The iconic Parisian restaurant Le Divellec becomes Divellec with a decor designed by Studio KO and the dishes conceived by 3 stars Chefs Mathieu Pacaud, in league with his father Bernard Pacaud. Preceded by their reputations, Isabelle Saglio, Phillipe Grach and Mathieu Pacaud revive a legend left in dock for far too long.


Divellec. The name cracks like a flag at high mast, keen to rally the new hedonists to its side. The Parisians and the Internationals too. Totally reinvented, Divellec offers the energy of a modern maritime table where elegance never precludes ease and atmosphere straddles both festivity and tranquility. The pride and joy remains those fish, shellfish and crustaceans plucked aquiver from the seas and the imagination.

In Paris, perhaps more than anywhere else, the decor of a restaurant is as though a theatre: actors and audience share the same stage. And no suspicions of innocence lurk within these walls. For thirty years at 18 Rue Fabert, they’ve have bristled with anecdotes and secrets, with events both grand and humble. Covertly, the space remembers. In pursuit of the Divellec’s decor Studio KO dreamt up a new story.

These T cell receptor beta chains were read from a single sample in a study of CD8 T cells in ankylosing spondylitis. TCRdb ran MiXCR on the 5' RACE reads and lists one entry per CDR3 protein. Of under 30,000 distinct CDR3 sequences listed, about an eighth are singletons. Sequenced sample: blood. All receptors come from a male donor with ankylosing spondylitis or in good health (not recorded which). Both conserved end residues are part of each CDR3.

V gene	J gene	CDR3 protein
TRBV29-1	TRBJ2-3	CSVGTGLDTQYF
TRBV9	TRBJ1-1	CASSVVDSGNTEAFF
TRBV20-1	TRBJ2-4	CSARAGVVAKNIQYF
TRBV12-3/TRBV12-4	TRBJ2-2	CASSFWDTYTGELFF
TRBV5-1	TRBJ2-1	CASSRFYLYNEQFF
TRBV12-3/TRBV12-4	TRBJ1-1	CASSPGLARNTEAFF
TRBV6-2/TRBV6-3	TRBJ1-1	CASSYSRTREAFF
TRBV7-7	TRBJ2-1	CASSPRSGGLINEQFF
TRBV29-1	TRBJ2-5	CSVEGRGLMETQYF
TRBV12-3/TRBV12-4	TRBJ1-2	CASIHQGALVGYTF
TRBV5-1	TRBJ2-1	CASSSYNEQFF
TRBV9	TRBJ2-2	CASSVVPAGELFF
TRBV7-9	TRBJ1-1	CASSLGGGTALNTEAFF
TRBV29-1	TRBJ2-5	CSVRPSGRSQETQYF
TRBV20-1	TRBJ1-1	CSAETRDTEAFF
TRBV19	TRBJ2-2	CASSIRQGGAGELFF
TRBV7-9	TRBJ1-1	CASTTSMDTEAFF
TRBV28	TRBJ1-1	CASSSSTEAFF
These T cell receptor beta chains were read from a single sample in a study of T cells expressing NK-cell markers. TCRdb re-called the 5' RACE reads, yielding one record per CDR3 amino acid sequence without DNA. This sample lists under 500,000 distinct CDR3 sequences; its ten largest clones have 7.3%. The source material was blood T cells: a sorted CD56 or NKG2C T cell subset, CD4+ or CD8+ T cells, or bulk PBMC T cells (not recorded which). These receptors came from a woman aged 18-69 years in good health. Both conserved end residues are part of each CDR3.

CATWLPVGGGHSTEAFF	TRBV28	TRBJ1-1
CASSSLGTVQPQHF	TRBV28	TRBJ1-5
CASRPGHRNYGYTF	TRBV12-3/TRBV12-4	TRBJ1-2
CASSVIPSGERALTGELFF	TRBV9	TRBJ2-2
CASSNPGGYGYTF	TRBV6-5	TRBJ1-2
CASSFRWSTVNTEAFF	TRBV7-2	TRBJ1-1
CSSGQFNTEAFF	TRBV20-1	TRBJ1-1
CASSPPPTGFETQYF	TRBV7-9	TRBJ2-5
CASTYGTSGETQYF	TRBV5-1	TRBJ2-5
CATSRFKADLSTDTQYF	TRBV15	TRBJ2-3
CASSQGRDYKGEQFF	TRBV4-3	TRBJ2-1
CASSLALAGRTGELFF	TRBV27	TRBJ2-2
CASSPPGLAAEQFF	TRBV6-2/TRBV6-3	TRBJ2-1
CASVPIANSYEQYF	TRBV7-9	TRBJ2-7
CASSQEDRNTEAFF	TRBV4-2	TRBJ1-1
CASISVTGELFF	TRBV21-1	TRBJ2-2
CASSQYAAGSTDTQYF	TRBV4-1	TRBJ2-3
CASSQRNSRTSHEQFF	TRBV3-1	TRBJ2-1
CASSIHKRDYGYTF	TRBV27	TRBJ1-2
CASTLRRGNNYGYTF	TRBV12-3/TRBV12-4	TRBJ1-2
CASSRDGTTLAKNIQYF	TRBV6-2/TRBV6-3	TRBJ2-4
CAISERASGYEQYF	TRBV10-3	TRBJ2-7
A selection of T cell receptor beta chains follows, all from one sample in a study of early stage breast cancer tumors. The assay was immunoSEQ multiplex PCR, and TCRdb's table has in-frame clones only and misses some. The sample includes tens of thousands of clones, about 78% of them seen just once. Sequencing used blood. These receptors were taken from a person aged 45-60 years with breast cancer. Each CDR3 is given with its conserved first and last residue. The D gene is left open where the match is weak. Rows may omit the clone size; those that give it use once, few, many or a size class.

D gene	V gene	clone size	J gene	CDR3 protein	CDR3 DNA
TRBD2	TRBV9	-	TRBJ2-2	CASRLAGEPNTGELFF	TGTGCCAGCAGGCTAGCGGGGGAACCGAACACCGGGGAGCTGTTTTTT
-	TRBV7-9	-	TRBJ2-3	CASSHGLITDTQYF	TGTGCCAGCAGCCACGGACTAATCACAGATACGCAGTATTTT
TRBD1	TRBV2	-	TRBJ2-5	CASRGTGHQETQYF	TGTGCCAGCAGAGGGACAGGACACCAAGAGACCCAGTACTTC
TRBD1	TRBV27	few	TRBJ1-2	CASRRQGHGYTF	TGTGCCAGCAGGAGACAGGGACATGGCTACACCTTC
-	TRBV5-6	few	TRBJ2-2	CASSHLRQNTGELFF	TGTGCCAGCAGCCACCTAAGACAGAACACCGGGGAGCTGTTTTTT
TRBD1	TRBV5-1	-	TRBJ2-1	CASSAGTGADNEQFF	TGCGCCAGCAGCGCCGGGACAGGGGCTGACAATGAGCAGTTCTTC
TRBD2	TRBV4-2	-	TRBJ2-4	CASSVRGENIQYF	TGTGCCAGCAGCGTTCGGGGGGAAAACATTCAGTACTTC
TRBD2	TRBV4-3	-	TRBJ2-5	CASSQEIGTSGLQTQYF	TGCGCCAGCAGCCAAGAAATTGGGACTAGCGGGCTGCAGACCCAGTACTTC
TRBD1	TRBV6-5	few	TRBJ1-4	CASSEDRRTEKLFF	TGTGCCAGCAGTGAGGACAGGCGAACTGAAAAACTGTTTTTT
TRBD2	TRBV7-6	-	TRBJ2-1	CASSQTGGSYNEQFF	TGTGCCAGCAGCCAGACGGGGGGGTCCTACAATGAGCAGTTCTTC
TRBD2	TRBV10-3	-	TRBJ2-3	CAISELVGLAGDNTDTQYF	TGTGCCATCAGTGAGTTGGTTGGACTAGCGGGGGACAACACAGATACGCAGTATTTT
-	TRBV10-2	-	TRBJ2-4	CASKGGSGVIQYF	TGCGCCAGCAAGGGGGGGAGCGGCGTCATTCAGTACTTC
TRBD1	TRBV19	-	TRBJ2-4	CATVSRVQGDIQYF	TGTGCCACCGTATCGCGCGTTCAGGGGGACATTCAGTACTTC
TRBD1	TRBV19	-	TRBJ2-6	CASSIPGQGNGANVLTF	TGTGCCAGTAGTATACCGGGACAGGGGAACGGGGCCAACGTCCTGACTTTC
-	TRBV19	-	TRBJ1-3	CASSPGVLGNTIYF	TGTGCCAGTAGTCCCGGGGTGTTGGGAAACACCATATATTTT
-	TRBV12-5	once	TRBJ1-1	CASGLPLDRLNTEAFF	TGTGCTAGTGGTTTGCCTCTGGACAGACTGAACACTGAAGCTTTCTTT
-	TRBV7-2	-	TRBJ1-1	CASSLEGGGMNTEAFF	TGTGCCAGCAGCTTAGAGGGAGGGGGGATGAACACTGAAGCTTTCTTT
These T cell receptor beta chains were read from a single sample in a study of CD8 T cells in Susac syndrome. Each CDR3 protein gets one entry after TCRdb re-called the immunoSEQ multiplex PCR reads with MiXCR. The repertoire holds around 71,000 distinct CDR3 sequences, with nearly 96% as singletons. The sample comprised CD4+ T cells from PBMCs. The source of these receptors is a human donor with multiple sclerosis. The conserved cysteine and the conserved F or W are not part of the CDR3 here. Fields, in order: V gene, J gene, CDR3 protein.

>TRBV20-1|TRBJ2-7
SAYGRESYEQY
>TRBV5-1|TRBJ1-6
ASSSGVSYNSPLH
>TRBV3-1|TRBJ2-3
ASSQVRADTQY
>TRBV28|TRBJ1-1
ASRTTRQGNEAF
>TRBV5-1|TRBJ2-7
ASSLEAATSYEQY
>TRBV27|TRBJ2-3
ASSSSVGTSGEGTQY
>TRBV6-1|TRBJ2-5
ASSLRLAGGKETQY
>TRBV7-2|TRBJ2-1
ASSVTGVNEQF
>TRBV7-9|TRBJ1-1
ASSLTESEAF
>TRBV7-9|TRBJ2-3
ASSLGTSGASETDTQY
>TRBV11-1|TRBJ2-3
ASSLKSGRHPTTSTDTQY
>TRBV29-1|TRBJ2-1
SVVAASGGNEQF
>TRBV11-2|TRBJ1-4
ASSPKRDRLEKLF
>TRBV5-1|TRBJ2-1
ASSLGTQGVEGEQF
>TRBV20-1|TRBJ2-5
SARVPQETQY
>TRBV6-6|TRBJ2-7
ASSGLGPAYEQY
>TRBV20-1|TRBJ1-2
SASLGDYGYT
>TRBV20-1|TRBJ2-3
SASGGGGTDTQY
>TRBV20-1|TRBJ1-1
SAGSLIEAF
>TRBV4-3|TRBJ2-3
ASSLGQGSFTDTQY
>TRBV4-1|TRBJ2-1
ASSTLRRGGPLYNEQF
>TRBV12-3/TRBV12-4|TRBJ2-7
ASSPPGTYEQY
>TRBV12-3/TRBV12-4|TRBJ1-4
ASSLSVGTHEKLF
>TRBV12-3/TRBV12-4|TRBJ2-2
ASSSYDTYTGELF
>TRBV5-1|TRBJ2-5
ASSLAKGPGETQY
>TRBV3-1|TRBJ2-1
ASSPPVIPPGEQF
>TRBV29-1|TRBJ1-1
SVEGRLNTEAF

The subliminal intrigue of an imaginary narration that conjures the idea of a deliciously outdated establishment in the quick of a grand bourgeoisie quarter. Before vanishing for an extended and far-flung vacation, the owners entrust their restaurant to their children.

And the children are indeed willing, plus they know the place well. Then there’s their penchant for partying and the insouciance of youth. The youth of a sixties or seventies Rive Gauche, caught between the bohemian and bonne education, amidst glamour and good taste, high energy and white tablecloths. The parents’ restaurant transforms in increments to suddenly reveal a place that channels more modern energies without at all losing its memory. An interplay of discrete spaces provides a rhythm that recalls the feeling of a family institution thrilled to be hosting its nearest and dearest, friends, friends of friends, Paris, Parisians and well, why not the entire world.